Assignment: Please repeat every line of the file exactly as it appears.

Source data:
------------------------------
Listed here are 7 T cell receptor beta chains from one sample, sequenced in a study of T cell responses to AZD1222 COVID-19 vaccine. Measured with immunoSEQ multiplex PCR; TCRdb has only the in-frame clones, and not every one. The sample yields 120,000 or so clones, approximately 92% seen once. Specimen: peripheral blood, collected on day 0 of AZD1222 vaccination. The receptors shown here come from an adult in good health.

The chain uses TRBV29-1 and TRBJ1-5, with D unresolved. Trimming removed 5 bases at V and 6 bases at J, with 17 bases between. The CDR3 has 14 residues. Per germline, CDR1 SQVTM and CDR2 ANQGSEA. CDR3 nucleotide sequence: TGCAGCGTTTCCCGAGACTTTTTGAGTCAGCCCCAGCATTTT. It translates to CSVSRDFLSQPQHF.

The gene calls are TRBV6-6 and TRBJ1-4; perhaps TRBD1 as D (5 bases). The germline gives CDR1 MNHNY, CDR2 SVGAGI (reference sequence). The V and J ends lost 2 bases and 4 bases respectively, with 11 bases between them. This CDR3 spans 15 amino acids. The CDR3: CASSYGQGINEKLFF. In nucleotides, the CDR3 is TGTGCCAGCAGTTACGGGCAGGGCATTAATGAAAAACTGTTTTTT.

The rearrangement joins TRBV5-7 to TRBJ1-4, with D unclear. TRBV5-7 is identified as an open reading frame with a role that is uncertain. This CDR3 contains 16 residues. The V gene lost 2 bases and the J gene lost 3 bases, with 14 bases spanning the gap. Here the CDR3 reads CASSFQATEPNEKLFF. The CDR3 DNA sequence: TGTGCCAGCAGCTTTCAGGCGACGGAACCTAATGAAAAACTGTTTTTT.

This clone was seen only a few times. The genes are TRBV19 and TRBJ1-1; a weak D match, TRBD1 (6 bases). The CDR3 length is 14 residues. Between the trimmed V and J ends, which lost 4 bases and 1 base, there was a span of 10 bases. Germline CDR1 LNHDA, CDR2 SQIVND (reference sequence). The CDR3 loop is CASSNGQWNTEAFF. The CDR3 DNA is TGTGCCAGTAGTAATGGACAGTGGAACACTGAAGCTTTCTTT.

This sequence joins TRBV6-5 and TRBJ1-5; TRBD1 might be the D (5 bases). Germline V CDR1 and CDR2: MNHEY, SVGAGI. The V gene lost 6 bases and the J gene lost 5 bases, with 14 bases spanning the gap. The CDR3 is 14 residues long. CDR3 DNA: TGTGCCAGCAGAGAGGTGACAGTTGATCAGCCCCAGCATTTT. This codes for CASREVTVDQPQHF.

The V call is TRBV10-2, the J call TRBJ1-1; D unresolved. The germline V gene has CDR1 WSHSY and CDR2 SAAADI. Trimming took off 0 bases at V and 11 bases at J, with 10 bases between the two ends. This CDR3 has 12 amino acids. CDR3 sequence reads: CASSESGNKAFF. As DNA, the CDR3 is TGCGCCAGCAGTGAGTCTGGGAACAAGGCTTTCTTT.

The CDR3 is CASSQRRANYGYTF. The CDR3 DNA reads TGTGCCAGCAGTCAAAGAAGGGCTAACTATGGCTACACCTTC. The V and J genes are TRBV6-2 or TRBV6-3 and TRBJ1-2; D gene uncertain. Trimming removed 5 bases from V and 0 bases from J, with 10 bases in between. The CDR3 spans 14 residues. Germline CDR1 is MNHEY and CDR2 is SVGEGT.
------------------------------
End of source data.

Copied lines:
Listed here are 7 T cell receptor beta chains from one sample, sequenced in a study of T cell responses to AZD1222 COVID-19 vaccine. Measured with immunoSEQ multiplex PCR; TCRdb has only the in-frame clones, and not every one. The sample yields 120,000 or so clones, approximately 92% seen once. Specimen: peripheral blood, collected on day 0 of AZD1222 vaccination. The receptors shown here come from an adult in good health.

The chain uses TRBV29-1 and TRBJ1-5, with D unresolved. Trimming removed 5 bases at V and 6 bases at J, with 17 bases between. The CDR3 has 14 residues. Per germline, CDR1 SQVTM and CDR2 ANQGSEA. CDR3 nucleotide sequence: TGCAGCGTTTCCCGAGACTTTTTGAGTCAGCCCCAGCATTTT. It translates to CSVSRDFLSQPQHF.

The gene calls are TRBV6-6 and TRBJ1-4; perhaps TRBD1 as D (5 bases). The germline gives CDR1 MNHNY, CDR2 SVGAGI (reference sequence). The V and J ends lost 2 bases and 4 bases respectively, with 11 bases between them. This CDR3 spans 15 amino acids. The CDR3: CASSYGQGINEKLFF. In nucleotides, the CDR3 is TGTGCCAGCAGTTACGGGCAGGGCATTAATGAAAAACTGTTTTTT.

The rearrangement joins TRBV5-7 to TRBJ1-4, with D unclear. TRBV5-7 is identified as an open reading frame with a role that is uncertain. This CDR3 contains 16 residues. The V gene lost 2 bases and the J gene lost 3 bases, with 14 bases spanning the gap. Here the CDR3 reads CASSFQATEPNEKLFF. The CDR3 DNA sequence: TGTGCCAGCAGCTTTCAGGCGACGGAACCTAATGAAAAACTGTTTTTT.

This clone was seen only a few times. The genes are TRBV19 and TRBJ1-1; a weak D match, TRBD1 (6 bases). The CDR3 length is 14 residues. Between the trimmed V and J ends, which lost 4 bases and 1 base, there was a span of 10 bases. Germline CDR1 LNHDA, CDR2 SQIVND (reference sequence). The CDR3 loop is CASSNGQWNTEAFF. The CDR3 DNA is TGTGCCAGTAGTAATGGACAGTGGAACACTGAAGCTTTCTTT.

This sequence joins TRBV6-5 and TRBJ1-5; TRBD1 might be the D (5 bases). Germline V CDR1 and CDR2: MNHEY, SVGAGI. The V gene lost 6 bases and the J gene lost 5 bases, with 14 bases spanning the gap. The CDR3 is 14 residues long. CDR3 DNA: TGTGCCAGCAGAGAGGTGACAGTTGATCAGCCCCAGCATTTT. This codes for CASREVTVDQPQHF.

The V call is TRBV10-2, the J call TRBJ1-1; D unresolved. The germline V gene has CDR1 WSHSY and CDR2 SAAADI. Trimming took off 0 bases at V and 11 bases at J, with 10 bases between the two ends. This CDR3 has 12 amino acids. CDR3 sequence reads: CASSESGNKAFF. As DNA, the CDR3 is TGCGCCAGCAGTGAGTCTGGGAACAAGGCTTTCTTT.

The CDR3 is CASSQRRANYGYTF. The CDR3 DNA reads TGTGCCAGCAGTCAAAGAAGGGCTAACTATGGCTACACCTTC. The V and J genes are TRBV6-2 or TRBV6-3 and TRBJ1-2; D gene uncertain. Trimming removed 5 bases from V and 0 bases from J, with 10 bases in between. The CDR3 spans 14 residues. Germline CDR1 is MNHEY and CDR2 is SVGEGT.